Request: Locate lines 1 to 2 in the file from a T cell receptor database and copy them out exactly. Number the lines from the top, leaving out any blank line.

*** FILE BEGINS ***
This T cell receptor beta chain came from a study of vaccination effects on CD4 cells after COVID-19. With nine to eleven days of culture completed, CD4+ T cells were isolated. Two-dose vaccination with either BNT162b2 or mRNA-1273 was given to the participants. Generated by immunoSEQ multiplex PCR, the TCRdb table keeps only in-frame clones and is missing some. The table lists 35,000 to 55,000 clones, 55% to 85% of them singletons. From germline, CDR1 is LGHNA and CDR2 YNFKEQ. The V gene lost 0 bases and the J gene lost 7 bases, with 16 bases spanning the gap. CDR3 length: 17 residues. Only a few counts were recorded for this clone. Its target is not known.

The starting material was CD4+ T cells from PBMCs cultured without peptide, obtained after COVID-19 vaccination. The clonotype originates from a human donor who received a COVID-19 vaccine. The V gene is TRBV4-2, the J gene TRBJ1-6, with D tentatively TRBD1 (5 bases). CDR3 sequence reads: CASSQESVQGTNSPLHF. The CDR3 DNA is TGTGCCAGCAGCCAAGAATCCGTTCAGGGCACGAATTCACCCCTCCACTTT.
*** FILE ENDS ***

This T cell receptor beta chain came from a study of vaccination effects on CD4 cells after COVID-19. With nine to eleven days of culture completed, CD4+ T cells were isolated. Two-dose vaccination with either BNT162b2 or mRNA-1273 was given to the participants. Generated by immunoSEQ multiplex PCR, the TCRdb table keeps only in-frame clones and is missing some. The table lists 35,000 to 55,000 clones, 55% to 85% of them singletons. From germline, CDR1 is LGHNA and CDR2 YNFKEQ. The V gene lost 0 bases and the J gene lost 7 bases, with 16 bases spanning the gap. CDR3 length: 17 residues. Only a few counts were recorded for this clone. Its target is not known.

The starting material was CD4+ T cells from PBMCs cultured without peptide, obtained after COVID-19 vaccination. The clonotype originates from a human donor who received a COVID-19 vaccine. The V gene is TRBV4-2, the J gene TRBJ1-6, with D tentatively TRBD1 (5 bases). CDR3 sequence reads: CASSQESVQGTNSPLHF. The CDR3 DNA is TGTGCCAGCAGCCAAGAATCCGTTCAGGGCACGAATTCACCCCTCCACTTT.